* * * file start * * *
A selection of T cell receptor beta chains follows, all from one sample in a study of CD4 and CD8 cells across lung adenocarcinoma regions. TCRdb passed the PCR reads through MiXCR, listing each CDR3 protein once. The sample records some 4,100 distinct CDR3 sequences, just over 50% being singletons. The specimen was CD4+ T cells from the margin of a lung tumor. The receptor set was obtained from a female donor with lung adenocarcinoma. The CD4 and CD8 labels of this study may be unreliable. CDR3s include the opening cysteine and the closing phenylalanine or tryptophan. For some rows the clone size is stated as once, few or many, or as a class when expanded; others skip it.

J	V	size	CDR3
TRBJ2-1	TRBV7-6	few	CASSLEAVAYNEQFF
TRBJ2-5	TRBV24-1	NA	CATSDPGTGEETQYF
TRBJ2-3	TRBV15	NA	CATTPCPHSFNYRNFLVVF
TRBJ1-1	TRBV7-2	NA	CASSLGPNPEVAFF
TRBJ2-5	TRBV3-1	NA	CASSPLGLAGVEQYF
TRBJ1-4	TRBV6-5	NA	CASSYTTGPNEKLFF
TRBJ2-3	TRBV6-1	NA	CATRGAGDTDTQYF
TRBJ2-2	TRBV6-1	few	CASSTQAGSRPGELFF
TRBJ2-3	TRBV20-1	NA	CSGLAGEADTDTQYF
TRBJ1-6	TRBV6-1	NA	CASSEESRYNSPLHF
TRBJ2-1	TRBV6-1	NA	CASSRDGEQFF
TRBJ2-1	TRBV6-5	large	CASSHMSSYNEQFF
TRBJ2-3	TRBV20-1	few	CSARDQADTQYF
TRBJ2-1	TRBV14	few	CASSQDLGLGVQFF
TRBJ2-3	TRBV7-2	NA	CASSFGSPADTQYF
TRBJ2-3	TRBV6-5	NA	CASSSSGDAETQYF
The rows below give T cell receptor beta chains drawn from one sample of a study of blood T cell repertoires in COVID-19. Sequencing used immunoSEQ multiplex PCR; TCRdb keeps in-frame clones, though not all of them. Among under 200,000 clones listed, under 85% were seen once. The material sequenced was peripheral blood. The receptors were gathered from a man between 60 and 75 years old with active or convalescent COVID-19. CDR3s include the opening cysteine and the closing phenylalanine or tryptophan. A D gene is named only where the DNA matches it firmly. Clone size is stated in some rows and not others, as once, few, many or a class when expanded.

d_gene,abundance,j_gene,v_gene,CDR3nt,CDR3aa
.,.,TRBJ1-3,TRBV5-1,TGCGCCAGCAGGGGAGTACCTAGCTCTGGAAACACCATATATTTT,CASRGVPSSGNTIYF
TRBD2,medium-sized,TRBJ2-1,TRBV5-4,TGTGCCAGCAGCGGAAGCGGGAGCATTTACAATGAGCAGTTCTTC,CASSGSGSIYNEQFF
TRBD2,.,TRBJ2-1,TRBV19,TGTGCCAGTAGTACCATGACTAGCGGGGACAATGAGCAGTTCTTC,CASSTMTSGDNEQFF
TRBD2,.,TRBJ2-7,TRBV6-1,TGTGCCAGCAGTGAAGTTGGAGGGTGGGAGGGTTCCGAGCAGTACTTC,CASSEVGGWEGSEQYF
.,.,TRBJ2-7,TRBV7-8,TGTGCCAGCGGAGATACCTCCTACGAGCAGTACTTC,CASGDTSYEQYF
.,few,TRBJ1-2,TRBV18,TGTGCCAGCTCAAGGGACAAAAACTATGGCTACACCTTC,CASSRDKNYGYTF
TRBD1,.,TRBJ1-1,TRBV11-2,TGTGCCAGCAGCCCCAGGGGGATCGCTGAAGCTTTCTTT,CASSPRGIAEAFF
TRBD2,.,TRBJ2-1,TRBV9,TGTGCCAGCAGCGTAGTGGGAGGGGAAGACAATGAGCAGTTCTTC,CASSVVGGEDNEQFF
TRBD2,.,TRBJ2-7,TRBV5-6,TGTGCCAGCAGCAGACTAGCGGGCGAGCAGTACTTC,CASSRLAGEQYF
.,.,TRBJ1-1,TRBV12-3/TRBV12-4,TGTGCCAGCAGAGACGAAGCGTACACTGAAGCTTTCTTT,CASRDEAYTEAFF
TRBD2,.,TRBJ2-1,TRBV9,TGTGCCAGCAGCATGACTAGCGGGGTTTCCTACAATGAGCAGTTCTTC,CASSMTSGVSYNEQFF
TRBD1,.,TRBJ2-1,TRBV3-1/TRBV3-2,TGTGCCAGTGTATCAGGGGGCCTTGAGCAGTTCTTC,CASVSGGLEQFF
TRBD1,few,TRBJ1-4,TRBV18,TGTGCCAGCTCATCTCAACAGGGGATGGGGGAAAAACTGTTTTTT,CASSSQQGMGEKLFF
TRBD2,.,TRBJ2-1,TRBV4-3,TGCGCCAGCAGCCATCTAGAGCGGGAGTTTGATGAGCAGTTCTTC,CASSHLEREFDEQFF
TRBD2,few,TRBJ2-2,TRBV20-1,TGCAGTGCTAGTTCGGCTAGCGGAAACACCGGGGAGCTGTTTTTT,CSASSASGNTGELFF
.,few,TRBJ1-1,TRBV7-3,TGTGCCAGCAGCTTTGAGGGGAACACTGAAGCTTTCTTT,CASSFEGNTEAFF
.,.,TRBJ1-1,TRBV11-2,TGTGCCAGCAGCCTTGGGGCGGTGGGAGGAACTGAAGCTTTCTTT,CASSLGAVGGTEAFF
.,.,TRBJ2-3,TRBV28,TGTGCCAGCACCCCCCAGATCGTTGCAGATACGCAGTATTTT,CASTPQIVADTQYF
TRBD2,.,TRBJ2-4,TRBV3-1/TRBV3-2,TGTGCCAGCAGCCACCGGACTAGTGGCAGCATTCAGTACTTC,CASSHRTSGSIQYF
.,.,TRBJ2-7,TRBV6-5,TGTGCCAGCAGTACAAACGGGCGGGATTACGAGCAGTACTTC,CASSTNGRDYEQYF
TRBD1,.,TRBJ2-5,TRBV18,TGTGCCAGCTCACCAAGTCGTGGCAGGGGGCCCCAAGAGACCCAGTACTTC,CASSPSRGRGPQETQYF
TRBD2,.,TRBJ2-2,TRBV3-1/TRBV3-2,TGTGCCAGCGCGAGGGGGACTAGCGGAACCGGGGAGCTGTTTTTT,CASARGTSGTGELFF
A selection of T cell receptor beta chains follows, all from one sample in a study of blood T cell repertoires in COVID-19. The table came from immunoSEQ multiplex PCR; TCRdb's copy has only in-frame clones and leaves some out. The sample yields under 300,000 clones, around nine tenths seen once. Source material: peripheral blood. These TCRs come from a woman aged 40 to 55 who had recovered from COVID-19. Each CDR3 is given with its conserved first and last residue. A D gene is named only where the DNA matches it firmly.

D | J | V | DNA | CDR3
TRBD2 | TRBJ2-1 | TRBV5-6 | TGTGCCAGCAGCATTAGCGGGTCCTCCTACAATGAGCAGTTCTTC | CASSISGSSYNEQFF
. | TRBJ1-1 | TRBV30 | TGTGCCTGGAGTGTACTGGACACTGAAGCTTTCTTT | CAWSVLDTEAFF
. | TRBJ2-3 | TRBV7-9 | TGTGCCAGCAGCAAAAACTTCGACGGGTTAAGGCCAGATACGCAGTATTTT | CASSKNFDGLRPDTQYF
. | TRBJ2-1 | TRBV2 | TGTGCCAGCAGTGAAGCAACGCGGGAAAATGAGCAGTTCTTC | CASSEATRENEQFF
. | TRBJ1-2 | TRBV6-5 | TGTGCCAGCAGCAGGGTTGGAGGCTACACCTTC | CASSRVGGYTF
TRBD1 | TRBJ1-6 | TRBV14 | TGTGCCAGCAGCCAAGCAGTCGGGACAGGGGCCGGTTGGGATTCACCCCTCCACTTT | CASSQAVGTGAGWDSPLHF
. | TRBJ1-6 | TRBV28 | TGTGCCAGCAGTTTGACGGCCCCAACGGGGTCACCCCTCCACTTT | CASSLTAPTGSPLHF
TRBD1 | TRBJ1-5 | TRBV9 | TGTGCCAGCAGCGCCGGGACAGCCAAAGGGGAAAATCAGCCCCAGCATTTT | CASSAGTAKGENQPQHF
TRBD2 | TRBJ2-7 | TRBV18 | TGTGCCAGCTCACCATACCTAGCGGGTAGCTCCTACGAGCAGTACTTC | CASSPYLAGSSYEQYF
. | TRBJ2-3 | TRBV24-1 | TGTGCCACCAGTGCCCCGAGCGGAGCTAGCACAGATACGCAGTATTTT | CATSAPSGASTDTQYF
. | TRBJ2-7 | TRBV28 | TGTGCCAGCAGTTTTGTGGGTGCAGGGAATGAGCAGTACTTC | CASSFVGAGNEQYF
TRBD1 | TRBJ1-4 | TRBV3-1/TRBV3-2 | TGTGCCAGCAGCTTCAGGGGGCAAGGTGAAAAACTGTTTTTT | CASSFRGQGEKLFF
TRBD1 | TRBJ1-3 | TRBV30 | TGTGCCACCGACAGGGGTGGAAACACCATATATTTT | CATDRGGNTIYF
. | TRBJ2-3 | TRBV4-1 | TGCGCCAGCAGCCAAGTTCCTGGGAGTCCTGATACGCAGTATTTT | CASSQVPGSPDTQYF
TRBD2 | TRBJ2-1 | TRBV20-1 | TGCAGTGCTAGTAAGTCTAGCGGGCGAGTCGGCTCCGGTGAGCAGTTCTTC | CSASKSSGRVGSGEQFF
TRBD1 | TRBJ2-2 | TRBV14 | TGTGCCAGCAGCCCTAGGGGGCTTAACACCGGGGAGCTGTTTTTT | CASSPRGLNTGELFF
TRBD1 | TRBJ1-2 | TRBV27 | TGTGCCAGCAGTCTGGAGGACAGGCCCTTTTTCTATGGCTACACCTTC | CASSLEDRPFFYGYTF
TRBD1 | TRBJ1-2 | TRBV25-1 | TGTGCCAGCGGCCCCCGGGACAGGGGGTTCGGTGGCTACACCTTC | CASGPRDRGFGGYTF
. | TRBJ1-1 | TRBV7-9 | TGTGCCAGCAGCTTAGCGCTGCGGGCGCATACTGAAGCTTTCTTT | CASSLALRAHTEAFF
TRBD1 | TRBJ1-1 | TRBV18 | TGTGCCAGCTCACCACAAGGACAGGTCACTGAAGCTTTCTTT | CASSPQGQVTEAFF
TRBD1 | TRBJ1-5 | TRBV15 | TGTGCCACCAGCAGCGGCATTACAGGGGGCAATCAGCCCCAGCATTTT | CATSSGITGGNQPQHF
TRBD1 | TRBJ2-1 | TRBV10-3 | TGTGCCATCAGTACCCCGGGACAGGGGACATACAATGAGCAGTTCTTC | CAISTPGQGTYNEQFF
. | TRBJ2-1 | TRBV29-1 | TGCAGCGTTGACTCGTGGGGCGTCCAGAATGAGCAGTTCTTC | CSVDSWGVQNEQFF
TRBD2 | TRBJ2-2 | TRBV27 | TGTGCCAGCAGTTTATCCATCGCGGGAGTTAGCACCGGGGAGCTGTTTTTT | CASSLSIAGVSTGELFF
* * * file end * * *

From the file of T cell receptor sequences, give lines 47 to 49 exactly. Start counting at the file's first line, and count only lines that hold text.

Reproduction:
. | TRBJ2-3 | TRBV7-9 | TGTGCCAGCAGCAAAAACTTCGACGGGTTAAGGCCAGATACGCAGTATTTT | CASSKNFDGLRPDTQYF
. | TRBJ2-1 | TRBV2 | TGTGCCAGCAGTGAAGCAACGCGGGAAAATGAGCAGTTCTTC | CASSEATRENEQFF
. | TRBJ1-2 | TRBV6-5 | TGTGCCAGCAGCAGGGTTGGAGGCTACACCTTC | CASSRVGGYTF